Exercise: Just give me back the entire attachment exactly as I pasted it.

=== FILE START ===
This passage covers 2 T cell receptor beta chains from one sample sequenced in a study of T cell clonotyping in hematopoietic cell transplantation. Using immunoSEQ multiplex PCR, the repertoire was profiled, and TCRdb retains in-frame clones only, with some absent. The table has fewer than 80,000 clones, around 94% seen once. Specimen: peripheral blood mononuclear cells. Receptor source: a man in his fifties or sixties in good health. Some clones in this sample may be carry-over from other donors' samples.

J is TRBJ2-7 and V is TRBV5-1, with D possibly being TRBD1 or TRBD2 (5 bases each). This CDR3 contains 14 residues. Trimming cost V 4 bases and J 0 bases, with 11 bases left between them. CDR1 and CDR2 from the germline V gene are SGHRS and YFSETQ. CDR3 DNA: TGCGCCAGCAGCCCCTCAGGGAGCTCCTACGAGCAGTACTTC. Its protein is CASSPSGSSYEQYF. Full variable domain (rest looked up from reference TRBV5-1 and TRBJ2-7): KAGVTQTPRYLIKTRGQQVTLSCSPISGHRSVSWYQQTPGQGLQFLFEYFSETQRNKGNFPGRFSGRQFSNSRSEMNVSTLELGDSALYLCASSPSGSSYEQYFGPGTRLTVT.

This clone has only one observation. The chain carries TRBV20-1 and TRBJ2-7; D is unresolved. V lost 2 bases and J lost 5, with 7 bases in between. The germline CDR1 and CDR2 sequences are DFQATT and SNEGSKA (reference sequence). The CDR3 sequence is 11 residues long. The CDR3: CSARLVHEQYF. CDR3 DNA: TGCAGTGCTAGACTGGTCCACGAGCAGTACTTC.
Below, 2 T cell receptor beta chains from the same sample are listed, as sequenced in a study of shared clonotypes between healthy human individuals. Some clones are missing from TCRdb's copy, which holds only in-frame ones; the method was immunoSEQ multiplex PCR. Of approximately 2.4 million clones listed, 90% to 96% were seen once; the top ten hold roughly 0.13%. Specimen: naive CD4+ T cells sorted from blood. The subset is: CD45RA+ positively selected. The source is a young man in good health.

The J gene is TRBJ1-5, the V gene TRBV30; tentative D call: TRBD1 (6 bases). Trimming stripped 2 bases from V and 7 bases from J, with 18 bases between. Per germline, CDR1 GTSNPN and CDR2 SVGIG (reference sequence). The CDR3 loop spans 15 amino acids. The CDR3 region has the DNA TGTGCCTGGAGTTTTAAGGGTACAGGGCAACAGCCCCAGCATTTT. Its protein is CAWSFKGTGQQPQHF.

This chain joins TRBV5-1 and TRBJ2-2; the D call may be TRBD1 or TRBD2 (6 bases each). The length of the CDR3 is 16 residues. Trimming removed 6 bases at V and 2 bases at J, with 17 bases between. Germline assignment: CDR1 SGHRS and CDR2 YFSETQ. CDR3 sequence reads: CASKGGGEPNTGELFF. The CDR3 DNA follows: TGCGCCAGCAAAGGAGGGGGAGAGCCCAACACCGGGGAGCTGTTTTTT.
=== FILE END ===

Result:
This passage covers 2 T cell receptor beta chains from one sample sequenced in a study of T cell clonotyping in hematopoietic cell transplantation. Using immunoSEQ multiplex PCR, the repertoire was profiled, and TCRdb retains in-frame clones only, with some absent. The table has fewer than 80,000 clones, around 94% seen once. Specimen: peripheral blood mononuclear cells. Receptor source: a man in his fifties or sixties in good health. Some clones in this sample may be carry-over from other donors' samples.

J is TRBJ2-7 and V is TRBV5-1, with D possibly being TRBD1 or TRBD2 (5 bases each). This CDR3 contains 14 residues. Trimming cost V 4 bases and J 0 bases, with 11 bases left between them. CDR1 and CDR2 from the germline V gene are SGHRS and YFSETQ. CDR3 DNA: TGCGCCAGCAGCCCCTCAGGGAGCTCCTACGAGCAGTACTTC. Its protein is CASSPSGSSYEQYF. Full variable domain (rest looked up from reference TRBV5-1 and TRBJ2-7): KAGVTQTPRYLIKTRGQQVTLSCSPISGHRSVSWYQQTPGQGLQFLFEYFSETQRNKGNFPGRFSGRQFSNSRSEMNVSTLELGDSALYLCASSPSGSSYEQYFGPGTRLTVT.

This clone has only one observation. The chain carries TRBV20-1 and TRBJ2-7; D is unresolved. V lost 2 bases and J lost 5, with 7 bases in between. The germline CDR1 and CDR2 sequences are DFQATT and SNEGSKA (reference sequence). The CDR3 sequence is 11 residues long. The CDR3: CSARLVHEQYF. CDR3 DNA: TGCAGTGCTAGACTGGTCCACGAGCAGTACTTC.
Below, 2 T cell receptor beta chains from the same sample are listed, as sequenced in a study of shared clonotypes between healthy human individuals. Some clones are missing from TCRdb's copy, which holds only in-frame ones; the method was immunoSEQ multiplex PCR. Of approximately 2.4 million clones listed, 90% to 96% were seen once; the top ten hold roughly 0.13%. Specimen: naive CD4+ T cells sorted from blood. The subset is: CD45RA+ positively selected. The source is a young man in good health.

The J gene is TRBJ1-5, the V gene TRBV30; tentative D call: TRBD1 (6 bases). Trimming stripped 2 bases from V and 7 bases from J, with 18 bases between. Per germline, CDR1 GTSNPN and CDR2 SVGIG (reference sequence). The CDR3 loop spans 15 amino acids. The CDR3 region has the DNA TGTGCCTGGAGTTTTAAGGGTACAGGGCAACAGCCCCAGCATTTT. Its protein is CAWSFKGTGQQPQHF.

This chain joins TRBV5-1 and TRBJ2-2; the D call may be TRBD1 or TRBD2 (6 bases each). The length of the CDR3 is 16 residues. Trimming removed 6 bases at V and 2 bases at J, with 17 bases between. Germline assignment: CDR1 SGHRS and CDR2 YFSETQ. CDR3 sequence reads: CASKGGGEPNTGELFF. The CDR3 DNA follows: TGCGCCAGCAAAGGAGGGGGAGAGCCCAACACCGGGGAGCTGTTTTTT.